Welcome to the home page for the multiple informant & multiple outcome data project. Multiple informant (or multiple source) data are often collected in surveys designed to measure mental health outcomes and risk factors in community or service-based samples (though they arise in other settings as well). For example, in assessments of a child's mental health status, parents, teachers, children, clinicians, peers, and trained observers have served as informants or sources. Multiple sources have also become increasingly common in hospital-based and outpatient-based assessments of treatments for mental illness and service utilization. Contemporary studies commonly use two or three informants as data sources.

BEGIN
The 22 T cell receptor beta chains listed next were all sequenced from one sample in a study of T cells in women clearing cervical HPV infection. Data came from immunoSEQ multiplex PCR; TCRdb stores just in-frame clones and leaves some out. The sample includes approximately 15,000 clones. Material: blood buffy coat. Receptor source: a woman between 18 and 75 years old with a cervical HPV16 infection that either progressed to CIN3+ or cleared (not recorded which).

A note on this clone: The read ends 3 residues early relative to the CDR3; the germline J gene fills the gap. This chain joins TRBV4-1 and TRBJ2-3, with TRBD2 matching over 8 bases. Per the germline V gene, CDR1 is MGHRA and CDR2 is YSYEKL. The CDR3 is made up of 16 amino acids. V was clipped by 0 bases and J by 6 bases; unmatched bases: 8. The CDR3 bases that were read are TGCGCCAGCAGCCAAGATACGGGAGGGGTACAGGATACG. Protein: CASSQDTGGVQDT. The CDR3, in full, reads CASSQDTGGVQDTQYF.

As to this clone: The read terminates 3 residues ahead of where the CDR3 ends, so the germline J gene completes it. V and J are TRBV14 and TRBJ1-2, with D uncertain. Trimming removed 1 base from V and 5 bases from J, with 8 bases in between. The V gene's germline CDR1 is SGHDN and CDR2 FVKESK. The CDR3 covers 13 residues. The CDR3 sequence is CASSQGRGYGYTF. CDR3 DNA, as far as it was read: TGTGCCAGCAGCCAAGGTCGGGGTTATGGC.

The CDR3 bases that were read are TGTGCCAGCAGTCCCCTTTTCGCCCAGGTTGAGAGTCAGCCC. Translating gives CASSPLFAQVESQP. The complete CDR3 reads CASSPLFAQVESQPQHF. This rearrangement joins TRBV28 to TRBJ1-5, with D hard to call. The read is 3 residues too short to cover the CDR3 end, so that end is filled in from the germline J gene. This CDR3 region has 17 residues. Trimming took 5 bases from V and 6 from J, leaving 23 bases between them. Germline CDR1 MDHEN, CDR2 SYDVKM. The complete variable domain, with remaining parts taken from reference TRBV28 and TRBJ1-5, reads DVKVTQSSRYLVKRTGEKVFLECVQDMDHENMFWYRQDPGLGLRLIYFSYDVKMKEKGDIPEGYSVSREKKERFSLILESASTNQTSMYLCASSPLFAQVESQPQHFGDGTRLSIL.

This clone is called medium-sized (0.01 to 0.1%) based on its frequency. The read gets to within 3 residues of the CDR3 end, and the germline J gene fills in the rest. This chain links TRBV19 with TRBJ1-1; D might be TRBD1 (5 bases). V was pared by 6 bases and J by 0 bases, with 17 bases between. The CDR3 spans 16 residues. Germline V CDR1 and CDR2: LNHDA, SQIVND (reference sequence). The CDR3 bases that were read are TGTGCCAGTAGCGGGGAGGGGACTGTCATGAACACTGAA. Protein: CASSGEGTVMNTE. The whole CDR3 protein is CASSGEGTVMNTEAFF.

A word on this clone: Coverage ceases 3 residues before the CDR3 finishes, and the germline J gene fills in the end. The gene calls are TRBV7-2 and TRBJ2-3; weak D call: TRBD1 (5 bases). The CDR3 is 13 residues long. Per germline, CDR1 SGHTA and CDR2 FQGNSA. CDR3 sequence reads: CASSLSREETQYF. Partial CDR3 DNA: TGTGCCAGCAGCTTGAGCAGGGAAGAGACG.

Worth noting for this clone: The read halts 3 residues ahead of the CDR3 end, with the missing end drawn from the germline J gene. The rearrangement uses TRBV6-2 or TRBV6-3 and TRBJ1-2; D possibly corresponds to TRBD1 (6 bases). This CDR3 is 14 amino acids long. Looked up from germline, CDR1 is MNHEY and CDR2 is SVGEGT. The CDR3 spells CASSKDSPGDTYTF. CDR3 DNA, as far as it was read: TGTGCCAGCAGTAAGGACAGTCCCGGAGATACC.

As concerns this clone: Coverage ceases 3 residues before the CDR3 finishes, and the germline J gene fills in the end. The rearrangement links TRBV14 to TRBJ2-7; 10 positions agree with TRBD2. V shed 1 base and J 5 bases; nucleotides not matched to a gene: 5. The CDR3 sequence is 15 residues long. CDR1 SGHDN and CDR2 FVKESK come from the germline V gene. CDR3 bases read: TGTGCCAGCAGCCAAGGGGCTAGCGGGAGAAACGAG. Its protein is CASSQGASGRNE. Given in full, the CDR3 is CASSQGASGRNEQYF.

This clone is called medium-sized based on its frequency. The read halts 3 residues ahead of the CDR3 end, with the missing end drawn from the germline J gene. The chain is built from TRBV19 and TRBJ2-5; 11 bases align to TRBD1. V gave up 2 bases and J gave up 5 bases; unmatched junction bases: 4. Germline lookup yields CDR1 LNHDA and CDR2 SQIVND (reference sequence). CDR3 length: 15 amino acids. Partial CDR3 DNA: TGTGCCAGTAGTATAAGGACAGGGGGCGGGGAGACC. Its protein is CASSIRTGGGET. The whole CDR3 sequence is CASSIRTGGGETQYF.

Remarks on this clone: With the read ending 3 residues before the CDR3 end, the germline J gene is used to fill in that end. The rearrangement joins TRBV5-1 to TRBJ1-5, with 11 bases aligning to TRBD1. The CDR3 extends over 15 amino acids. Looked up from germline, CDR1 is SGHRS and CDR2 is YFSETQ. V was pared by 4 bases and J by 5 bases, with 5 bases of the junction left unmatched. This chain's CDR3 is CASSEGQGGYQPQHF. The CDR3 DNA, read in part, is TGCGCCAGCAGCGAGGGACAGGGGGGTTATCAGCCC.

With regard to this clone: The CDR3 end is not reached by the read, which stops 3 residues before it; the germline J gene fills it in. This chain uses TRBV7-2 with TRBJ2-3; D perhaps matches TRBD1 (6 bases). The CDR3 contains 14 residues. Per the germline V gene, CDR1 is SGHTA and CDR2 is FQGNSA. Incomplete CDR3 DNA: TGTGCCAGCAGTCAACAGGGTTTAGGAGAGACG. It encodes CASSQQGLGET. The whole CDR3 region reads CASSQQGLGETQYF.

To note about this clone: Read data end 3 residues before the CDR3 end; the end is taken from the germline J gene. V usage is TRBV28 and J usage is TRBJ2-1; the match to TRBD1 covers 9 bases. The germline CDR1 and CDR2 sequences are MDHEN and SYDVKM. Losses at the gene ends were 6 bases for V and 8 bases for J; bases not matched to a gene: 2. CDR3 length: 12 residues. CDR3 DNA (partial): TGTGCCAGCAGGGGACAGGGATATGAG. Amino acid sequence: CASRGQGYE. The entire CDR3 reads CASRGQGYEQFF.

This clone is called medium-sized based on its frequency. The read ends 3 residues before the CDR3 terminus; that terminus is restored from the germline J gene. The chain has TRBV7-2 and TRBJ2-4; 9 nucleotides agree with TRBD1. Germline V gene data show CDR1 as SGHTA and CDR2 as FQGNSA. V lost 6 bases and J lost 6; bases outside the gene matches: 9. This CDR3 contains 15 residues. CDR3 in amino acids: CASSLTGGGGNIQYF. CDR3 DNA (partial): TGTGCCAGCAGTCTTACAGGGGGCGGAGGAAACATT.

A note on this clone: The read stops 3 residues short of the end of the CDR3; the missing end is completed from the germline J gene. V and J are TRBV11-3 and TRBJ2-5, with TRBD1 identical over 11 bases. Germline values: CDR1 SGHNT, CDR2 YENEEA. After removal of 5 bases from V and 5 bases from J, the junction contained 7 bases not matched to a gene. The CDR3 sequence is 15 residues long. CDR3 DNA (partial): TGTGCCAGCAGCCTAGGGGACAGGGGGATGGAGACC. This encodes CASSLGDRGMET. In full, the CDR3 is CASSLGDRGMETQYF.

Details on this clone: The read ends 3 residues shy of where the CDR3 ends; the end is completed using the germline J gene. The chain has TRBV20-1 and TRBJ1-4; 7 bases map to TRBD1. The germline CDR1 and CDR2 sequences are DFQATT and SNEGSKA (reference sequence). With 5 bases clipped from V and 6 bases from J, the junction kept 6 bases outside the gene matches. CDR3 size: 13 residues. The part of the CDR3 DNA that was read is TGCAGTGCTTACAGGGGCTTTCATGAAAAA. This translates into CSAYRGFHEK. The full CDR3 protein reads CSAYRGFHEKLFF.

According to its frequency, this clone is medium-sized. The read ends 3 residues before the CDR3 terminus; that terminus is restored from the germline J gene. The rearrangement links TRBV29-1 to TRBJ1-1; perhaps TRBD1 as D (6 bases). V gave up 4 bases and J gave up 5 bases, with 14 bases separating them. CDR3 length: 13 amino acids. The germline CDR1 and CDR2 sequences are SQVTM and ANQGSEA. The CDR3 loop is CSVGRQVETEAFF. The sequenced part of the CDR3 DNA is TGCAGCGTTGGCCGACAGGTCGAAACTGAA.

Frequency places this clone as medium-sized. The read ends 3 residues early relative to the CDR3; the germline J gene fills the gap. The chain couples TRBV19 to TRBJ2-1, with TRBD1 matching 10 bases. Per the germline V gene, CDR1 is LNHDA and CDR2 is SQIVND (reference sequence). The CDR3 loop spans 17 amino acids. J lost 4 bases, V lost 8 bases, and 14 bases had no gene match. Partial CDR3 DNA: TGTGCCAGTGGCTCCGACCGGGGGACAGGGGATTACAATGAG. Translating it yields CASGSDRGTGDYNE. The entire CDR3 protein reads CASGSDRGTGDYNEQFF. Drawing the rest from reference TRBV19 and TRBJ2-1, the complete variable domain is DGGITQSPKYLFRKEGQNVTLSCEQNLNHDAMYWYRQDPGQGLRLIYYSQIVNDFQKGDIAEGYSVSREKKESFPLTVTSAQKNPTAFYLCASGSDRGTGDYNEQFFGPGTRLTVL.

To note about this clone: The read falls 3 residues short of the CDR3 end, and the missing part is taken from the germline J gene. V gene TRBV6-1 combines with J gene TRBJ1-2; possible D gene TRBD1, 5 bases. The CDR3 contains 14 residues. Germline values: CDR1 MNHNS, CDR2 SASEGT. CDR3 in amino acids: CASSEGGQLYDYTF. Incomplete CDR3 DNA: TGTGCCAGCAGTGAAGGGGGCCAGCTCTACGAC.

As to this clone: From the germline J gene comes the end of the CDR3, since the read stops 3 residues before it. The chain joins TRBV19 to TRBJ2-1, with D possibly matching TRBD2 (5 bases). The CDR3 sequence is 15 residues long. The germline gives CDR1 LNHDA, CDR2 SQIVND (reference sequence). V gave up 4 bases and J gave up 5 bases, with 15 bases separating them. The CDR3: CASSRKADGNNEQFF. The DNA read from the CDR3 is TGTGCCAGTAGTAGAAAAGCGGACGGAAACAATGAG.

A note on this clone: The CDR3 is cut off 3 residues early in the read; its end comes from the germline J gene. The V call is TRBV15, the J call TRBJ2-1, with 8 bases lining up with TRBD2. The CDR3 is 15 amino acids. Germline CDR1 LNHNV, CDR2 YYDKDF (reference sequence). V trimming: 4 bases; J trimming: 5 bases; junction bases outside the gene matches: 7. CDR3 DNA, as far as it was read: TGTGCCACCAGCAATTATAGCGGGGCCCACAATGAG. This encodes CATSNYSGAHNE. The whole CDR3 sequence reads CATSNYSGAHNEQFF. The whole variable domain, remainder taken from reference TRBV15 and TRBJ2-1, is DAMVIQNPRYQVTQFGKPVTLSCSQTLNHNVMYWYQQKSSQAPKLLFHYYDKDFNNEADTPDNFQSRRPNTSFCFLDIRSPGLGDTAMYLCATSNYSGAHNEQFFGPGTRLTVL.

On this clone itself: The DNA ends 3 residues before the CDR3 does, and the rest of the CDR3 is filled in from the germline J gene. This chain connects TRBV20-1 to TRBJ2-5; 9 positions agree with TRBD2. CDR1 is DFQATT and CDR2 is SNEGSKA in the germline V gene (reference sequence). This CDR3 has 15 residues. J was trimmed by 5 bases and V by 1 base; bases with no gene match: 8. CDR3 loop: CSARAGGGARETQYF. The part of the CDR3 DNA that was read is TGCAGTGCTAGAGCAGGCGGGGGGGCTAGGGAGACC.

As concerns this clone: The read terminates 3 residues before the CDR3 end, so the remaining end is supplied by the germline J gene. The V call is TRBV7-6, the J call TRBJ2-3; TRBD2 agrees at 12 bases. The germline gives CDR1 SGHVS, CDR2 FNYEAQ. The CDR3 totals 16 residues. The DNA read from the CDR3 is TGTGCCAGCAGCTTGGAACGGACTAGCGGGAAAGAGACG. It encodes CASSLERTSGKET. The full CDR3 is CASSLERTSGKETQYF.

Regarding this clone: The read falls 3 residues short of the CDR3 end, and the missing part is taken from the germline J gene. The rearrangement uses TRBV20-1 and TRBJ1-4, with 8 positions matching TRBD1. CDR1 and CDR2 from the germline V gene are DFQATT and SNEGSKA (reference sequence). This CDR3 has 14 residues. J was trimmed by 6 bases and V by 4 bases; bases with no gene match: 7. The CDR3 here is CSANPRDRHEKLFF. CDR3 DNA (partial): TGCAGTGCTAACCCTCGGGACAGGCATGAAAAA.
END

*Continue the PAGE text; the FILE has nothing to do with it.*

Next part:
An inherent feature of multiple informant data is that one anticipates discordant reports. If there is no discordance, the additional reports provide no new information. Multiple sources are used to provide data either on independent variables (risk factors or predictors), or dependent variables (outcomes), or both.

Similar issues arise in the use of multiple outcome data, which are often collected when analysis is to consider a range of responses. In the case of randomized clinical trials, there may not be a clear concensus on the most important clinical outcome. Or, a single measure may not be enough to characterize the effect of a treatment. In such situations, it is necessary to consider several outcomes in a statistically appropriate manner.

The project develops methodology for the analysis of multiple informant and multiple outcome data. Take a look at what's new. Other information includes background information on multiple informants and multiple outcomes, frequently asked questions, macros and examples, publications, and a list of project members.

This research is funded by NIMH grant R01-MH54693.

Last modified on January 16, 2012.